It is very touristy and we could imagine it being fairly hellish in summer (think Stratford-upon-Avon on a sunny Saturday in July….), not to mention the outrageously priced tapas bars and restaurants, so we felt lucky to have visited on a quiet, warm, sunny day at the beginning of March, as we definitely saw it at its best.
We took a trip to Málaga to try (again) to get Hugo’s birth certificate, and decided to have a wander round the city. Neither of us are familiar with the Costa towns of Spain, and we had somewhat formed the impression that they were all going to be like stereotypical ‘Benidorm’-type towns: full of chavvy Brits (ghost white ones that have just arrived, lobster red ones that are just leaving), Irish bars, English breakfasts – oh yeah, it would just be like Vilamoura…. However Málaga wasn’t – not one bit in fact. It is a beautiful city; apparently one of the oldest in the world. It has beautiful architecture, a cosmopolitan culture, and sympathetic modernisation and development. It is currently re-inventing itself as an arts and cultural centre, and – in addition to the Pompidou Centre – is taking advantage of its artistic connections; most notably Pablo Picasso, for whom there is now a dedicated museum in the city. More contemporary, though less influential, sons of Málaga are Antonio Banderas and Anthony de la Torre. And Hugo, obviously.
The city centre is full of impressive historical architecture, the most famous of which are Málaga Cathedral (started in 1528, it is an imposing Renaissance construction that sits among winding streets of tapas bars), the Castle of Gibralfaro (14th Century), and the Alcazaba (11th Century) over looking the centre are legacies of Phonecian and Moorish occupation respectively.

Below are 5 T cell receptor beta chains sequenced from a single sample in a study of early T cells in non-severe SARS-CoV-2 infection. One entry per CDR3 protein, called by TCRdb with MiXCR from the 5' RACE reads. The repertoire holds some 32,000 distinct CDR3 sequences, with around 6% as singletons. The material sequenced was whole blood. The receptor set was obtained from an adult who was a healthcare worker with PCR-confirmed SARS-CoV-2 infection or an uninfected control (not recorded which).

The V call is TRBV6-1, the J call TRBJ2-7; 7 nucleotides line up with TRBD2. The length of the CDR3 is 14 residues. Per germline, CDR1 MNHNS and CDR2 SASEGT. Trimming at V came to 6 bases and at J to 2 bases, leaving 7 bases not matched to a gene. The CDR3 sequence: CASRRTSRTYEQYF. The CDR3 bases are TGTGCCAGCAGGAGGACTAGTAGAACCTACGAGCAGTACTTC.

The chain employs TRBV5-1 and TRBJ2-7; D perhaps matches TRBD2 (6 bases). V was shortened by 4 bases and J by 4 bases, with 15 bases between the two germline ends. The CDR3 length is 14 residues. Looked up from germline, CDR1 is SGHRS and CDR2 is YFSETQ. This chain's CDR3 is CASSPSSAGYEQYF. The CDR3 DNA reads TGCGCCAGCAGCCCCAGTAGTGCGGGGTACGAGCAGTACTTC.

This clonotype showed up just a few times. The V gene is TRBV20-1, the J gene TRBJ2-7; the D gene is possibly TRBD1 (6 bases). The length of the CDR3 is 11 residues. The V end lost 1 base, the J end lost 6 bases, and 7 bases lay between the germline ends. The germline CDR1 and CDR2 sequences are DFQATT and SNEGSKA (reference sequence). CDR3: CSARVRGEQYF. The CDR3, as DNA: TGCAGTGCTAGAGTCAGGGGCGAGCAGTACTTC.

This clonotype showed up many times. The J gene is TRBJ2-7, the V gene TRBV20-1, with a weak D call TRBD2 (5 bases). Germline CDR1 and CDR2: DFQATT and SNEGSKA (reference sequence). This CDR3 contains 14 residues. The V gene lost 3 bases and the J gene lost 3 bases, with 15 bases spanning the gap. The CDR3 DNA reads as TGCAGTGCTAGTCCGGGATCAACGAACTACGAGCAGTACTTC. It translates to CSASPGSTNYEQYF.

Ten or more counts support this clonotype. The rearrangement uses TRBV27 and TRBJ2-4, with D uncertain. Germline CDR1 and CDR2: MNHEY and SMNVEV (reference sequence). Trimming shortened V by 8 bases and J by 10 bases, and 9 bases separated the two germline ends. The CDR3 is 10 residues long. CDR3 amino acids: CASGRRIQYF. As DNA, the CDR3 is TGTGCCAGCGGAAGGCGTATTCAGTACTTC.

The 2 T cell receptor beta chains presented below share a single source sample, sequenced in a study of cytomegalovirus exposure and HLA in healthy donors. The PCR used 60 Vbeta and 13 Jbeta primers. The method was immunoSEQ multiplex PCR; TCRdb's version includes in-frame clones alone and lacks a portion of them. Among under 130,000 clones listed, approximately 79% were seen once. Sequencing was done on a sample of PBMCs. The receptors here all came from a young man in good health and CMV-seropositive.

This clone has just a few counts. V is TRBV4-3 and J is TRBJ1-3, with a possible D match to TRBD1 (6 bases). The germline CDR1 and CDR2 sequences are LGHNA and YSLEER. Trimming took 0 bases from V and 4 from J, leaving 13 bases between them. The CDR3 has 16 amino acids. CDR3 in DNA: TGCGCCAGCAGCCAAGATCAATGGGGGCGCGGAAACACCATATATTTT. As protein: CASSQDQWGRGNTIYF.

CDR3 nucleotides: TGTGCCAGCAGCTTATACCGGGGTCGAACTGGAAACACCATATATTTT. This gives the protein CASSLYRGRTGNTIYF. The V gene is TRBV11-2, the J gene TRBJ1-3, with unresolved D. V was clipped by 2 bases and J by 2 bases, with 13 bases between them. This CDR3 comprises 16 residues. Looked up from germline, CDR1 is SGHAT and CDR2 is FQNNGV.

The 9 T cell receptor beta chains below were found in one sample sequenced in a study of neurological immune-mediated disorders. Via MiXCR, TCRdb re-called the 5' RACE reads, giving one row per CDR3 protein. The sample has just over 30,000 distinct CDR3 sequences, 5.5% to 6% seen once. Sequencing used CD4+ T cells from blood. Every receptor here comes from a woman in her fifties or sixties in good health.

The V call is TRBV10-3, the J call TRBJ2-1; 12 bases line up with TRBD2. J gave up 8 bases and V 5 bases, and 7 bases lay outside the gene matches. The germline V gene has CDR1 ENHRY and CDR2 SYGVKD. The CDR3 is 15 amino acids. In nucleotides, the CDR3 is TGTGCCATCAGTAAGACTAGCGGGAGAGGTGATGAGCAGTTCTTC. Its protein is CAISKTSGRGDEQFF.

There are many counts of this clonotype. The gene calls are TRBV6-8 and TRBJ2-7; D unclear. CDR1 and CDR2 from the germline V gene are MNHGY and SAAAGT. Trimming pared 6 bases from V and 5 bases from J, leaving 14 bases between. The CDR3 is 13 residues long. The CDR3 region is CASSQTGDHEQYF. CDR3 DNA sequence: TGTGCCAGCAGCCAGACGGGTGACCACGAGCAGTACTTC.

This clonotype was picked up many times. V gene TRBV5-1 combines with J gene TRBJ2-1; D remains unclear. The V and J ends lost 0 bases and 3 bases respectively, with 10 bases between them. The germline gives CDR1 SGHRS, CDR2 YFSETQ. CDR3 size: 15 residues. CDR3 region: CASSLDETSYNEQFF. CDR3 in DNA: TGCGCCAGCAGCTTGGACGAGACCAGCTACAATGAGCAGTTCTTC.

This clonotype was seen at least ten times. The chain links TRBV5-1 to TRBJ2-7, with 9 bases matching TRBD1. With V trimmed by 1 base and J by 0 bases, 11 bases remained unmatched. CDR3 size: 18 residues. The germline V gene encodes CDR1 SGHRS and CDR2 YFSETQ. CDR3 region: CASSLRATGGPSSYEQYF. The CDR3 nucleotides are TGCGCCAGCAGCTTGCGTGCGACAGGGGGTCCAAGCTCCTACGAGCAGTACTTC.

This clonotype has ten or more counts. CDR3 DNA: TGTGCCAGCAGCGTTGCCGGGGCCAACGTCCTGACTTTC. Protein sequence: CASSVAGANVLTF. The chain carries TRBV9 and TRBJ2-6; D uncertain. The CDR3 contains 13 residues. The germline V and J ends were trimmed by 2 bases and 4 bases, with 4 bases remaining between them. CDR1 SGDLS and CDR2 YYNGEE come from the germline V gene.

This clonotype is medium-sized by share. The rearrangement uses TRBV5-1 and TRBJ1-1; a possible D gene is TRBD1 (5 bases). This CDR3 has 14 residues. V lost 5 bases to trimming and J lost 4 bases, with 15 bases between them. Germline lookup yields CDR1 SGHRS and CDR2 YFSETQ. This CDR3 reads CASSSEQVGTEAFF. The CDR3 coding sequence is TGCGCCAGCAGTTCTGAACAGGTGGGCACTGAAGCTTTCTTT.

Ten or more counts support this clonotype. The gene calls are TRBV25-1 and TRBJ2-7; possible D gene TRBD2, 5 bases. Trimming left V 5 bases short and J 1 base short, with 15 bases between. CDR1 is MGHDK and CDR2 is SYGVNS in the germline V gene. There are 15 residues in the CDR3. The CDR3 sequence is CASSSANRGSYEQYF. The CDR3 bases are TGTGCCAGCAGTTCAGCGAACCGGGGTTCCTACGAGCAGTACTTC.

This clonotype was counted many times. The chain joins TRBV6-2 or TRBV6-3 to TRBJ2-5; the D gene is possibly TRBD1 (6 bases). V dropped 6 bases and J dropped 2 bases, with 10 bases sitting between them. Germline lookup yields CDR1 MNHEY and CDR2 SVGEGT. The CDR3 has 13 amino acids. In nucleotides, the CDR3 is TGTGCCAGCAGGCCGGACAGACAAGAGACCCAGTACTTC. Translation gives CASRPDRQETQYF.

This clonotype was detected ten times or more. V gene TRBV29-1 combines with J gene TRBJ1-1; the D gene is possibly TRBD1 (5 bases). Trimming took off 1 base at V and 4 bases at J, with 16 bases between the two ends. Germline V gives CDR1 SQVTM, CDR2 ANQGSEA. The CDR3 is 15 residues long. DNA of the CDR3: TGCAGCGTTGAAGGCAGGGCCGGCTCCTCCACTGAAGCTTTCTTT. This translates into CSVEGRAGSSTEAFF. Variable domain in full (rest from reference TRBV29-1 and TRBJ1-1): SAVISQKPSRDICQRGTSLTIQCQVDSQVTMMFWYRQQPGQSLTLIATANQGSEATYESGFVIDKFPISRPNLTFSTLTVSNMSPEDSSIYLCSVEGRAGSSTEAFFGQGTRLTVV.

We hired a car with our boat buddy Nick and went to Córdoba for the day – a Moorish city in the heart of olive country (further north in Andalucia). The old town is a UNESCO World Heritage Site – the largest urban WHS in the world! – and it all revolves around the Mezquita-Catedral de Córdoba and Roman Bridge. The Mezquita-Catedral (Mosque Cathedral) is really impressive. Originally a small Christian temple under the Visigoths, it was then shared (under Muslim occupation) between Muslims and Christians for around 70 years before becoming wholly Muslim in 784AD. It was then converted into a Catholic Cathedral in 1236 during the Reconquista (the period of return of the Iberian peninsula to Christianity from Islam…which actually took several hundred years!). Walking around, the architecture was definitely Islamic – Multifoil arches, arcades, geometric tiling in deep blues, golds etc, but the internal décor was most definitely Catholic – gold as far as the eye could see, ikons, intricately carved hardwood, not to mention the incense. It is a beautiful structure, and a wonderful place to wander around.
So we haven’t been sitting idle, and have enjoyed having the opportunity to explore some of Andalucia, the region that has been our home for the last 6 months…. but it’s fair to say that we are looking forward to moving on….